One day, a frog that lives at the bottom of a shallow well speaks in high spirits to a turtle of the Eastern Sea.
“My life in the well is really a joy! When I jump out of the well, I climb onto the outside rail. When I return, I rest in a crack inside the well. As I swim, the well water covers my armpits but my head rests above it. Playing in the mud, I bury my feet in it. Look at the cockles, crabs, and toads around me—who lives as happily as I do? Furthermore, this well is my own territory, serving my own enjoyment. What a wonderful life this is. Why don't you come in to see for yourself?”
At the frog's invitation, the turtle prepares to enter the well. But before he can move his left leg, his right leg has already been blocked by the well's rail. He retreats to the well side, and starts to speak to the frog about the sea.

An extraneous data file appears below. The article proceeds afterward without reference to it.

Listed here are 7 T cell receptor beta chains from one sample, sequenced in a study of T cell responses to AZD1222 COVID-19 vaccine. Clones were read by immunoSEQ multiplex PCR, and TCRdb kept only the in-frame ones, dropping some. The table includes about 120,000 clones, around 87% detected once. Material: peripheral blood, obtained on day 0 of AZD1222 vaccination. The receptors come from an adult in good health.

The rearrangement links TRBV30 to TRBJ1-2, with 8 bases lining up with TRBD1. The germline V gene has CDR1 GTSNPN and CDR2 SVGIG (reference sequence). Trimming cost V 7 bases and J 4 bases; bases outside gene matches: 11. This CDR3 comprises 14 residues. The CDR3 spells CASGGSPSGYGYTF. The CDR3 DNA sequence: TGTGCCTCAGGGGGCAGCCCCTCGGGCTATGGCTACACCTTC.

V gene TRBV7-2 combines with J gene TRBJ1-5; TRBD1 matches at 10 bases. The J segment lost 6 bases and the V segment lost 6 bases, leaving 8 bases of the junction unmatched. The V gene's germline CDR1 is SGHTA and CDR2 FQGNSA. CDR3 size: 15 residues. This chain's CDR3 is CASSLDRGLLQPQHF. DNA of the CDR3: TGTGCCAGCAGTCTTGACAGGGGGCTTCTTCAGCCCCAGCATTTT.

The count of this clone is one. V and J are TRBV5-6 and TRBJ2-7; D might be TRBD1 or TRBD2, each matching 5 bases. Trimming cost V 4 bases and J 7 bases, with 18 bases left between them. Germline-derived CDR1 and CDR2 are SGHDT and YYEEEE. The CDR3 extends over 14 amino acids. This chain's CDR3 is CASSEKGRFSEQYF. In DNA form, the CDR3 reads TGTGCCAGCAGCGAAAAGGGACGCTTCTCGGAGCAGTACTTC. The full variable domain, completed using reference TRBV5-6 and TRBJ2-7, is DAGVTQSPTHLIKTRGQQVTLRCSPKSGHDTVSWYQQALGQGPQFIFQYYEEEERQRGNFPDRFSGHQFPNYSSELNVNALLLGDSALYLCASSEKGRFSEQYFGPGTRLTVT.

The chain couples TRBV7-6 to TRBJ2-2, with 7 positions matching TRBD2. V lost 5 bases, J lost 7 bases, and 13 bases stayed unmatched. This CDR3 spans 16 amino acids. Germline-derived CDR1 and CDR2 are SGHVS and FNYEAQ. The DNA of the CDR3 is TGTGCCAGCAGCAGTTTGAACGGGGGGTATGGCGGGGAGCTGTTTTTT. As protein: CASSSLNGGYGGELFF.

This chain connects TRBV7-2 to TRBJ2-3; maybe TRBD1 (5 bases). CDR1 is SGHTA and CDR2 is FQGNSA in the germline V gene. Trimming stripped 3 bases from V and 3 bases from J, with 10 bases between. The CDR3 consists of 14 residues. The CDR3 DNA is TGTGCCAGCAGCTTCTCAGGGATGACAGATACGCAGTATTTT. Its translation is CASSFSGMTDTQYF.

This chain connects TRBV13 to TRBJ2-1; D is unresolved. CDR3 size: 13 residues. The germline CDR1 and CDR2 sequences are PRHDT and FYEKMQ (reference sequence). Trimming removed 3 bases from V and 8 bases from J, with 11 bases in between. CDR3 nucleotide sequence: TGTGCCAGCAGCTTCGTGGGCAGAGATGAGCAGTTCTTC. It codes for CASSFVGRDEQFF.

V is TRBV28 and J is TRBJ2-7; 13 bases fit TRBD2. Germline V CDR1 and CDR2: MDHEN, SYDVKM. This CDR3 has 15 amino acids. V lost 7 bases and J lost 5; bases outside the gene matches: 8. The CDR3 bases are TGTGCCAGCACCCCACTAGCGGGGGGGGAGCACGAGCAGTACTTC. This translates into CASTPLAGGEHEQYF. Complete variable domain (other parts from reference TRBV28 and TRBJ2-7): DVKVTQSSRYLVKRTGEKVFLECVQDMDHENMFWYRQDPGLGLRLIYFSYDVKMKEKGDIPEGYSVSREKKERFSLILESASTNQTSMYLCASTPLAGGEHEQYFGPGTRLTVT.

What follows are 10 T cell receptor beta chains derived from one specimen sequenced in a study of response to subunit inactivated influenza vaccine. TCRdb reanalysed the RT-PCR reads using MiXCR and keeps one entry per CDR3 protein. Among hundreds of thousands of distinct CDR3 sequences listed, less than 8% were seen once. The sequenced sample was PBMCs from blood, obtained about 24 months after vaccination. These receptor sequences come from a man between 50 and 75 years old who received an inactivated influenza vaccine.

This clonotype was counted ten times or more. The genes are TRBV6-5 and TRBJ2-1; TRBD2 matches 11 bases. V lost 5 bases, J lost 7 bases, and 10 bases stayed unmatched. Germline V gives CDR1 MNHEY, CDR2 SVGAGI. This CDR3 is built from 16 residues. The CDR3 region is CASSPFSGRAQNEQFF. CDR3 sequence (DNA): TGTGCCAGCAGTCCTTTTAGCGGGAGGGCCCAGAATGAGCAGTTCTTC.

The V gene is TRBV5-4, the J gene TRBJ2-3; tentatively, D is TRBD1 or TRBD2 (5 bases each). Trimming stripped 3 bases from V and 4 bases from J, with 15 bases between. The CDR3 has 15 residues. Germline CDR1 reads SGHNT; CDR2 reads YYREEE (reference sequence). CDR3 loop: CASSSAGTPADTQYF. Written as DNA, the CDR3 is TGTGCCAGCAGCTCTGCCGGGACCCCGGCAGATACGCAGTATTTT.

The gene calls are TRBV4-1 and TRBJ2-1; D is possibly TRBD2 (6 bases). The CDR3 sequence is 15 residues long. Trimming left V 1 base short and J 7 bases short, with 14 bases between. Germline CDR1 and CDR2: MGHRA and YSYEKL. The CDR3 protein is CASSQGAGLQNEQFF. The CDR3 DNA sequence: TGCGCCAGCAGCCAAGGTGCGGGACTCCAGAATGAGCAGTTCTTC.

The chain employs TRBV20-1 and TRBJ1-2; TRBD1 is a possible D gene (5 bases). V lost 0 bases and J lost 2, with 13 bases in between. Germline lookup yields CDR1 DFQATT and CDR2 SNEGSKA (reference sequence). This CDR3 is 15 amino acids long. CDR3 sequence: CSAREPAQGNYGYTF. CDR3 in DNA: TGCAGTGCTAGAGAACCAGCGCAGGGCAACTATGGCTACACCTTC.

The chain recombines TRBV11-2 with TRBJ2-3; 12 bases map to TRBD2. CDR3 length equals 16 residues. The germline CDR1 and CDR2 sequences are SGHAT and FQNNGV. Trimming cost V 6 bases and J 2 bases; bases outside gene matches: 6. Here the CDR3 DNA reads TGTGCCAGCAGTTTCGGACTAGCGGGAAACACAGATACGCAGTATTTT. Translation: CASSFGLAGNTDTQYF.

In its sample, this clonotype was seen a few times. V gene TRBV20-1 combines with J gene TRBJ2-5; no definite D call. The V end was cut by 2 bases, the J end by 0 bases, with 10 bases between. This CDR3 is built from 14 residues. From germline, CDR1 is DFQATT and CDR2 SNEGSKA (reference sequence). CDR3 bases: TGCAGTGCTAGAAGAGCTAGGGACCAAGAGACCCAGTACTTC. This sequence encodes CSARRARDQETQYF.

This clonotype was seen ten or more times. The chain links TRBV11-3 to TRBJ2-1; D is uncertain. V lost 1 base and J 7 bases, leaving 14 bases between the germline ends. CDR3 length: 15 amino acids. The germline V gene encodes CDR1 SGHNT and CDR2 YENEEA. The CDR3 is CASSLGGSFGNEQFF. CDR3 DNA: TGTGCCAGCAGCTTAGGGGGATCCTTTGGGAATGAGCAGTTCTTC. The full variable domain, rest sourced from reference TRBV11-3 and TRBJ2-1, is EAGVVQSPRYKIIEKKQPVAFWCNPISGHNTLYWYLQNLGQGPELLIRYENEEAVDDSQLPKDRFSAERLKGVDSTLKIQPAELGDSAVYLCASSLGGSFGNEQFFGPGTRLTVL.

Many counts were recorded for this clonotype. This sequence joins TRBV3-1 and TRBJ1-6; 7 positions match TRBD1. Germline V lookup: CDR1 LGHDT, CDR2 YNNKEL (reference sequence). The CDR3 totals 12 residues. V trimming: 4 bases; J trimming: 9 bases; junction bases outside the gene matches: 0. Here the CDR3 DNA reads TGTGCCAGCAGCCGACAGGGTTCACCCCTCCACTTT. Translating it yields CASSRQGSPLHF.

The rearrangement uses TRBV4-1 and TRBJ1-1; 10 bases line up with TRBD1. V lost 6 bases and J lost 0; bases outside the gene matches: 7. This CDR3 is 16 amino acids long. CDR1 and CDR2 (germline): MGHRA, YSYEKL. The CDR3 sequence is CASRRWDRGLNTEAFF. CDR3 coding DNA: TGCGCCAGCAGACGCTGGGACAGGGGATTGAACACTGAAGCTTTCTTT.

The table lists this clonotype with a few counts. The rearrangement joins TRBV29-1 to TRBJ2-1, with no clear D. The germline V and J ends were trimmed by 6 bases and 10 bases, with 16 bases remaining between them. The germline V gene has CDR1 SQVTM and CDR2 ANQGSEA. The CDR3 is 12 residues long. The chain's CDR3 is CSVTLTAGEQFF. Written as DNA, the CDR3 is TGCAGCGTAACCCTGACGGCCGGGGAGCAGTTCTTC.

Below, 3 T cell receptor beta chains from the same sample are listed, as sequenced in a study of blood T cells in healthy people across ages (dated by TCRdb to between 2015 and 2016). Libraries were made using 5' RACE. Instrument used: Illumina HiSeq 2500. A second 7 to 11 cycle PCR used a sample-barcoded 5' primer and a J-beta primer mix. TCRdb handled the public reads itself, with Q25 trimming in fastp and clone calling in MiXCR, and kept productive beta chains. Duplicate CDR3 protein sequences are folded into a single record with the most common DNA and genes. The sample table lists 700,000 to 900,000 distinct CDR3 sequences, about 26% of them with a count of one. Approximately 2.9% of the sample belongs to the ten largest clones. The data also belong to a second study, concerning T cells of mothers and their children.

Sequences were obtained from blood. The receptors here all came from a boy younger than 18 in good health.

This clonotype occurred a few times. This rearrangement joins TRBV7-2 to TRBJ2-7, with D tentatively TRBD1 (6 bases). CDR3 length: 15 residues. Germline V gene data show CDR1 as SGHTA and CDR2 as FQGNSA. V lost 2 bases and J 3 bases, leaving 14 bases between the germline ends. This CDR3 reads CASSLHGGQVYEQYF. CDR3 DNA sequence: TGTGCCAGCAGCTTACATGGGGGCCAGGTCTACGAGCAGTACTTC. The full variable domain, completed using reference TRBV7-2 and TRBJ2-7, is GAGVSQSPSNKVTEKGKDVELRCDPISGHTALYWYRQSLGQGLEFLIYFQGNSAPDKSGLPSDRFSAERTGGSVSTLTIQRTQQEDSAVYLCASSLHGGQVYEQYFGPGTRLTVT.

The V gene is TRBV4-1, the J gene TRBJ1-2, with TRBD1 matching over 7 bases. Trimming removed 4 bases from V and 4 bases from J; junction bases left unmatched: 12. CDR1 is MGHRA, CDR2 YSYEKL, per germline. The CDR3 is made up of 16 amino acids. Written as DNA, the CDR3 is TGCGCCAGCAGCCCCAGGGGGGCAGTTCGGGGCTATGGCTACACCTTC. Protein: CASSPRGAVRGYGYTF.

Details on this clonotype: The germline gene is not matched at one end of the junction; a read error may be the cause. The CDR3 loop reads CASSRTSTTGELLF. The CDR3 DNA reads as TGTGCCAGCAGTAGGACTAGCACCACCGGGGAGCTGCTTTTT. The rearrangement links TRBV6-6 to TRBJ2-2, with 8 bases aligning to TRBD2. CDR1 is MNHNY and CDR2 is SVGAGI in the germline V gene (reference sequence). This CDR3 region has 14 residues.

“How big is the sea? Even a thousand miles would not describe its breadth; ten thousand feet would not describe its depth. During the time of the Great Yu (of Xia Dynasty), there were nine years of heavy rainfall out of ten, and flood ravaged all over the land, but the sea level did not seem to rise. During the time of Tang (of Shang Dynasty), there were seven years of drought out of eight, and the land surface cracked, but the seashore did not seem to recede.  Not to be affected by the passage of time or wax and wane of tide—thus is the great joy of living in the Eastern Sea.”
Hearing about the sea, the frog is shocked. It starts to sense the smallness of its own life in the well.
Note:  Xia and Shang are both early dynasties before 11th century BC.
Source: “Zhuang Zi – Autumn Waters” By Zhuang Zi (circa 369-286 BC).